Stewart James, Partner in the Commercial Team at Ashfords LLP, takes a look at how retailers can use technology to tackle counterfeit crime.
The late eighteenth century English cleric and writer, Charles Colton, is credited with saying that "imitation is the sincerest form of flattery". For the fashion, retail and creative industries, however, counterfeiting is morally and – in some instances – legally a crime; imitation devalues brands, and can stifle creativity and innovation.
In response to the counterfeit challenge, Italian fashion house Salvatore Ferragamo has announced it will embed microchips into its shoes and bags to make it easier to authenticate them. Interestingly, it is also anticipated that this will provide a collateral benefit for consumers seeking to prove authenticity and increase resale value in the booming online resale market.
Brand protection is an enforcement issue of identification and removal, ideally before counterfeit products get into the supply chain. The use of technology should make this process simpler, but it is not without legal and practical issues.
Marks & Spencer first introduced electronic tags into its UK stores in 2003 as a trial to improve stock accuracy and product availability. Since then, the use of radio frequency identification ("RFID") on product labels and sales tags has become increasingly common.
RFID is a form of wireless communications that uses radio waves to transfer information. The technology requires a tag, consisting of a microchip and an antenna, to be attached to the product, as well as a scanning device or tag reader. The retail trade normally uses the passive form of the technology, which uses energy provided by the reader to power the RFID tag. Consequently, these have a shorter communication range, typically limited to less than 10 metres, but are cheap to produce, robust to use and have a long product lifetime.
The advantage of RFID tags is their ability to store information about the product, including its source, product description and a unique identifier. This has previously raised privacy concerns because of the ability to associate the unique identifier with customer identification data. This is more than a theoretical possibility where the RFID tag is embedded in products that are used exclusively by an individual, such as a pair of shoes.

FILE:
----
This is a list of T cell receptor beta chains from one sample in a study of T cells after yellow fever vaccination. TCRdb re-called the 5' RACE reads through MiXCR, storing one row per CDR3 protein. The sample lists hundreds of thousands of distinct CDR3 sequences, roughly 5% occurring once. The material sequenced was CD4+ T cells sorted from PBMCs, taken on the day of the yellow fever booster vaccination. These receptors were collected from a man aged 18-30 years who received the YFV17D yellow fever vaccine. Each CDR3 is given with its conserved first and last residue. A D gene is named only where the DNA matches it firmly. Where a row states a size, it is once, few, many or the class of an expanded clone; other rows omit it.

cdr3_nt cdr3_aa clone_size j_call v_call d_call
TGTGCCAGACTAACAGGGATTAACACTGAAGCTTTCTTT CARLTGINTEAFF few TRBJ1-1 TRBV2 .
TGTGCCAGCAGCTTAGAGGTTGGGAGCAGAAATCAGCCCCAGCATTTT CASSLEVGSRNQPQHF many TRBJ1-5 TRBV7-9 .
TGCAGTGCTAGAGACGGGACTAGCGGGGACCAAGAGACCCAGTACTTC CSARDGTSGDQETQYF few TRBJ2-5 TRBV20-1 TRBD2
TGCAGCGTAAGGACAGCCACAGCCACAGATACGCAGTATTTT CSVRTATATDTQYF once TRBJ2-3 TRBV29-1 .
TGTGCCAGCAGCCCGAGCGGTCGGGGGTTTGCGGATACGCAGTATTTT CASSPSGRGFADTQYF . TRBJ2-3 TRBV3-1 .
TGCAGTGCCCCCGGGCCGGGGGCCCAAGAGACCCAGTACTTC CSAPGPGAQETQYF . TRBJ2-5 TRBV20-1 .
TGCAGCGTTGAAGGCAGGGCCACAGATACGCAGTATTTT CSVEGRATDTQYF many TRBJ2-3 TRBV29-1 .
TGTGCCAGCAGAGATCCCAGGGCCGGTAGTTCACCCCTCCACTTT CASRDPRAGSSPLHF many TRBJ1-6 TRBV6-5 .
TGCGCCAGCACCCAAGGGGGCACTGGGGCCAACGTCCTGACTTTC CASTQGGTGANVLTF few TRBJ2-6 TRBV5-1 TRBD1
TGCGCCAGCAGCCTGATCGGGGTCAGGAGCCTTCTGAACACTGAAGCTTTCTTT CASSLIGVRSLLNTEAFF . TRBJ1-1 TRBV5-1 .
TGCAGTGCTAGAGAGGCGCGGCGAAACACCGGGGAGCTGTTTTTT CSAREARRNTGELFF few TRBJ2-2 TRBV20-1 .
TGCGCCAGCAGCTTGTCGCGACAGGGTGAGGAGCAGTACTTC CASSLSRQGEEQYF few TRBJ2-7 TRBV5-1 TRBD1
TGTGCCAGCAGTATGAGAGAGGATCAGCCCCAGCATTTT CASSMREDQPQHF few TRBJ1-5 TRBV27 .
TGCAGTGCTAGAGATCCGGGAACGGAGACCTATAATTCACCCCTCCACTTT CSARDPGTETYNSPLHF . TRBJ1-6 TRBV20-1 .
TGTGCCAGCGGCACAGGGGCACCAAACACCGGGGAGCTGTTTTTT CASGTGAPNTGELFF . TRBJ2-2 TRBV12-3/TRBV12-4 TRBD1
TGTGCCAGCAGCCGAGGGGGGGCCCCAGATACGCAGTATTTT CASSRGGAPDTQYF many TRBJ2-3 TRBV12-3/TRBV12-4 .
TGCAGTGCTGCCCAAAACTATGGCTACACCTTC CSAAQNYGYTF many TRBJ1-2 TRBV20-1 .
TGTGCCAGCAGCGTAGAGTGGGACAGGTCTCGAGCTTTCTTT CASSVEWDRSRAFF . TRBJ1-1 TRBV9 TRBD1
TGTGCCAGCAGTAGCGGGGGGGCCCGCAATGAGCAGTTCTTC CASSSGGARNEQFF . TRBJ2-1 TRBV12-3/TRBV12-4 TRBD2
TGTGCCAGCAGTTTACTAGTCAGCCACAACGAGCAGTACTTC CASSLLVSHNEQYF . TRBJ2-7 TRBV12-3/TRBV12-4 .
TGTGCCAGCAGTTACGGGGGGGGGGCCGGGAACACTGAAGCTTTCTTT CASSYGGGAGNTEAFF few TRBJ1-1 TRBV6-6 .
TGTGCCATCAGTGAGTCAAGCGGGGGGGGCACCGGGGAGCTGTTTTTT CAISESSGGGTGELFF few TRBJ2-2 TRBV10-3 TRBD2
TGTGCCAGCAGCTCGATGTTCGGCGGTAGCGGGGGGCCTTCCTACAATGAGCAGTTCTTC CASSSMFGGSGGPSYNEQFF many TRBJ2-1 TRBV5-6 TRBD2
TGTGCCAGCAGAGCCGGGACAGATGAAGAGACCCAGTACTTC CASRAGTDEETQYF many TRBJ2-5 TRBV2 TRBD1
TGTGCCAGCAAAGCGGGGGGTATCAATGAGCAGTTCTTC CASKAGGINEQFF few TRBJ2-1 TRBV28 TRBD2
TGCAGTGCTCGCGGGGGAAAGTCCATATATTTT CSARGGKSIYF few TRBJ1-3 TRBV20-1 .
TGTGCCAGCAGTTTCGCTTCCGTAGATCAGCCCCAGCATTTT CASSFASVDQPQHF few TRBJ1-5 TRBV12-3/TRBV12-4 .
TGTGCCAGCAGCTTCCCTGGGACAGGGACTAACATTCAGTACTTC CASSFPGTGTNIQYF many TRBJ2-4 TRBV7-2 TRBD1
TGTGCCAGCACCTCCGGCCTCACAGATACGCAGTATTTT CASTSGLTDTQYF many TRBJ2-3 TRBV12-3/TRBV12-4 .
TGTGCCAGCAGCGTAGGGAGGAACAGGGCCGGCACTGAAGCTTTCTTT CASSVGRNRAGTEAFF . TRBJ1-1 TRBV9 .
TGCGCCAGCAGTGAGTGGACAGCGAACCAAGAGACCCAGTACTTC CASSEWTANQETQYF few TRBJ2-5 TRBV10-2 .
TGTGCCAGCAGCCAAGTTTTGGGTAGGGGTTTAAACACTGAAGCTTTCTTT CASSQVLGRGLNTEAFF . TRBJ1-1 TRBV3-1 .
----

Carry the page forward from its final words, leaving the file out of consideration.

Paradoxically, these privacy issues may assist the resale market by providing a product with a history that is similar to the provenance that is used in the sale of artwork. However, to capitalise on this, potential brands like Salvatore Ferragamo will need to comply, at least in the European market, with the data protection regulations, including the requirements for fair processing and data security.
It has already been demonstrated that information stored on RFID tags when used for other applications can be read illicitly (i.e. 'skimmed') and cloned. Devices for cloning building access cards are legally available for purchase for as little as £10 on Amazon. It is, therefore, only a question of time before cloned tags will be found in counterfeit goods. The manner in which RFID tags store data can be strengthened, including the use of encrypted and dynamic information technology, provided that this is considered at the programming stage.
In any event, there is a practical issue with the proposed use of embedded RFID tags – how will the customer, or a future prospective purchaser, read the tag? Brand owners might want to provide this as a service in order to establish the provenance of their goods at the point of resale. Doing so would give them a further opportunity to remove counterfeit goods from the market, but it also raises the possibility of prosecuting a person presenting a counterfeit.
Clearly, it would be counter-productive to prosecute customers but, from the customer's perspective, chipped products might actually be seen as an implied warranty or guarantee of authenticity. This is less likely to be an issue of legal enforceability in practice but one of customer expectation and relationship management.
Counterfeiting is a game of cat and mouse with each advance being blocked by the next counter-measure. Use of electronic tagging will only give the brand owners a technological advantage for a period of time, but the collateral benefit for the resale market could provide a longer-term benefit that encourages the purchase of authentic products. Brand owners should consider how they will support this extended market.